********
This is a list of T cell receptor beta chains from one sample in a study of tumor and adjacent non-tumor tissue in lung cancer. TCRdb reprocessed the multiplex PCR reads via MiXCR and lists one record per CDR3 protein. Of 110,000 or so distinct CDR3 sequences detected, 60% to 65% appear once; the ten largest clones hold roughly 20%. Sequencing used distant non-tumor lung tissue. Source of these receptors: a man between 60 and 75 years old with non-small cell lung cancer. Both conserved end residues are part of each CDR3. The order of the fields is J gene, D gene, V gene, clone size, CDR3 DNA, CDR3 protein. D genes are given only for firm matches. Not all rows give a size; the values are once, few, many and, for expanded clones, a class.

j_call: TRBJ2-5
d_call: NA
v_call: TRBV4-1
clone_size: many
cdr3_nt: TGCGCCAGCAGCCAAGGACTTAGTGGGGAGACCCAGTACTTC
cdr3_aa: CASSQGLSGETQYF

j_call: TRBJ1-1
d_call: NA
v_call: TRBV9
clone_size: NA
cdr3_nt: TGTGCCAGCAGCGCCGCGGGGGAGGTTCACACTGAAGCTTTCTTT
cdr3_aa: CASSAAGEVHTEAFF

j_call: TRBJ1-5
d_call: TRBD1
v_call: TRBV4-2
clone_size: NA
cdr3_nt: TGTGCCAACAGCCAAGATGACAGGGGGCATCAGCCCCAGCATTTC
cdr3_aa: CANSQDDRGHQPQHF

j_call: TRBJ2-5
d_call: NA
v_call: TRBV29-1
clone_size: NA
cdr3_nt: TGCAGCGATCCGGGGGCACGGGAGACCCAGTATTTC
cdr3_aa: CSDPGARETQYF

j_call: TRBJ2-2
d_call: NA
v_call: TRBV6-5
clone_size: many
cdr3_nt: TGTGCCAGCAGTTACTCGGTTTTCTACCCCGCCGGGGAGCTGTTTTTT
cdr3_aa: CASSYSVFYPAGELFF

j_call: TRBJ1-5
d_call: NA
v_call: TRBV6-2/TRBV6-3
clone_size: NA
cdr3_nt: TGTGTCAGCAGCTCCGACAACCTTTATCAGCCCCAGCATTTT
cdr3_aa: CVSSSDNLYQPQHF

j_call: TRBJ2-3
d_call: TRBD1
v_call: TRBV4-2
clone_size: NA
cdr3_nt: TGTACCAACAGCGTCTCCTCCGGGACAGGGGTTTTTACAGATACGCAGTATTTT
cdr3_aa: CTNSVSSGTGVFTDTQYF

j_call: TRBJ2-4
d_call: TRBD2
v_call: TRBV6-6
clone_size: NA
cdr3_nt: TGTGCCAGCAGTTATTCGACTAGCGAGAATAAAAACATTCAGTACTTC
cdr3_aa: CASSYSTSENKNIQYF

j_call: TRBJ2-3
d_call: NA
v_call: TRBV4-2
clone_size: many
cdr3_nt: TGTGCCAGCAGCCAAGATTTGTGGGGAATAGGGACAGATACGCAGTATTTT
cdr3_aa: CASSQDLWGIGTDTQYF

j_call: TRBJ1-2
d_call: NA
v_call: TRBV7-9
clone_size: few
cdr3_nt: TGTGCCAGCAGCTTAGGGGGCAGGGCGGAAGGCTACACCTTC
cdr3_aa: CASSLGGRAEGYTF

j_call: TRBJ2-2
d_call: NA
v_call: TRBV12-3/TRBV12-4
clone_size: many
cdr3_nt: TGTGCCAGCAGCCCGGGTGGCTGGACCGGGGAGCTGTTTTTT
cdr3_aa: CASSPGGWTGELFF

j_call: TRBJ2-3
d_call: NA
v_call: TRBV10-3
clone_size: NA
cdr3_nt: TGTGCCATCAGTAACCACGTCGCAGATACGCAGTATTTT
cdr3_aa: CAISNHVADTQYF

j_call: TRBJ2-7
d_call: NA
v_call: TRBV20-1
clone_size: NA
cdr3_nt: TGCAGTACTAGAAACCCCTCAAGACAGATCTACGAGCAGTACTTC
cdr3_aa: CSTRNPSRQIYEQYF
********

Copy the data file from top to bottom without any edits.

This is a list of T cell receptor beta chains from one sample in a study of tumor and adjacent non-tumor tissue in lung cancer. TCRdb reprocessed the multiplex PCR reads via MiXCR and lists one record per CDR3 protein. Of 110,000 or so distinct CDR3 sequences detected, 60% to 65% appear once; the ten largest clones hold roughly 20%. Sequencing used distant non-tumor lung tissue. Source of these receptors: a man between 60 and 75 years old with non-small cell lung cancer. Both conserved end residues are part of each CDR3. The order of the fields is J gene, D gene, V gene, clone size, CDR3 DNA, CDR3 protein. D genes are given only for firm matches. Not all rows give a size; the values are once, few, many and, for expanded clones, a class.

j_call: TRBJ2-5
d_call: NA
v_call: TRBV4-1
clone_size: many
cdr3_nt: TGCGCCAGCAGCCAAGGACTTAGTGGGGAGACCCAGTACTTC
cdr3_aa: CASSQGLSGETQYF

j_call: TRBJ1-1
d_call: NA
v_call: TRBV9
clone_size: NA
cdr3_nt: TGTGCCAGCAGCGCCGCGGGGGAGGTTCACACTGAAGCTTTCTTT
cdr3_aa: CASSAAGEVHTEAFF

j_call: TRBJ1-5
d_call: TRBD1
v_call: TRBV4-2
clone_size: NA
cdr3_nt: TGTGCCAACAGCCAAGATGACAGGGGGCATCAGCCCCAGCATTTC
cdr3_aa: CANSQDDRGHQPQHF

j_call: TRBJ2-5
d_call: NA
v_call: TRBV29-1
clone_size: NA
cdr3_nt: TGCAGCGATCCGGGGGCACGGGAGACCCAGTATTTC
cdr3_aa: CSDPGARETQYF

j_call: TRBJ2-2
d_call: NA
v_call: TRBV6-5
clone_size: many
cdr3_nt: TGTGCCAGCAGTTACTCGGTTTTCTACCCCGCCGGGGAGCTGTTTTTT
cdr3_aa: CASSYSVFYPAGELFF

j_call: TRBJ1-5
d_call: NA
v_call: TRBV6-2/TRBV6-3
clone_size: NA
cdr3_nt: TGTGTCAGCAGCTCCGACAACCTTTATCAGCCCCAGCATTTT
cdr3_aa: CVSSSDNLYQPQHF

j_call: TRBJ2-3
d_call: TRBD1
v_call: TRBV4-2
clone_size: NA
cdr3_nt: TGTACCAACAGCGTCTCCTCCGGGACAGGGGTTTTTACAGATACGCAGTATTTT
cdr3_aa: CTNSVSSGTGVFTDTQYF

j_call: TRBJ2-4
d_call: TRBD2
v_call: TRBV6-6
clone_size: NA
cdr3_nt: TGTGCCAGCAGTTATTCGACTAGCGAGAATAAAAACATTCAGTACTTC
cdr3_aa: CASSYSTSENKNIQYF

j_call: TRBJ2-3
d_call: NA
v_call: TRBV4-2
clone_size: many
cdr3_nt: TGTGCCAGCAGCCAAGATTTGTGGGGAATAGGGACAGATACGCAGTATTTT
cdr3_aa: CASSQDLWGIGTDTQYF

j_call: TRBJ1-2
d_call: NA
v_call: TRBV7-9
clone_size: few
cdr3_nt: TGTGCCAGCAGCTTAGGGGGCAGGGCGGAAGGCTACACCTTC
cdr3_aa: CASSLGGRAEGYTF

j_call: TRBJ2-2
d_call: NA
v_call: TRBV12-3/TRBV12-4
clone_size: many
cdr3_nt: TGTGCCAGCAGCCCGGGTGGCTGGACCGGGGAGCTGTTTTTT
cdr3_aa: CASSPGGWTGELFF

j_call: TRBJ2-3
d_call: NA
v_call: TRBV10-3
clone_size: NA
cdr3_nt: TGTGCCATCAGTAACCACGTCGCAGATACGCAGTATTTT
cdr3_aa: CAISNHVADTQYF

j_call: TRBJ2-7
d_call: NA
v_call: TRBV20-1
clone_size: NA
cdr3_nt: TGCAGTACTAGAAACCCCTCAAGACAGATCTACGAGCAGTACTTC
cdr3_aa: CSTRNPSRQIYEQYF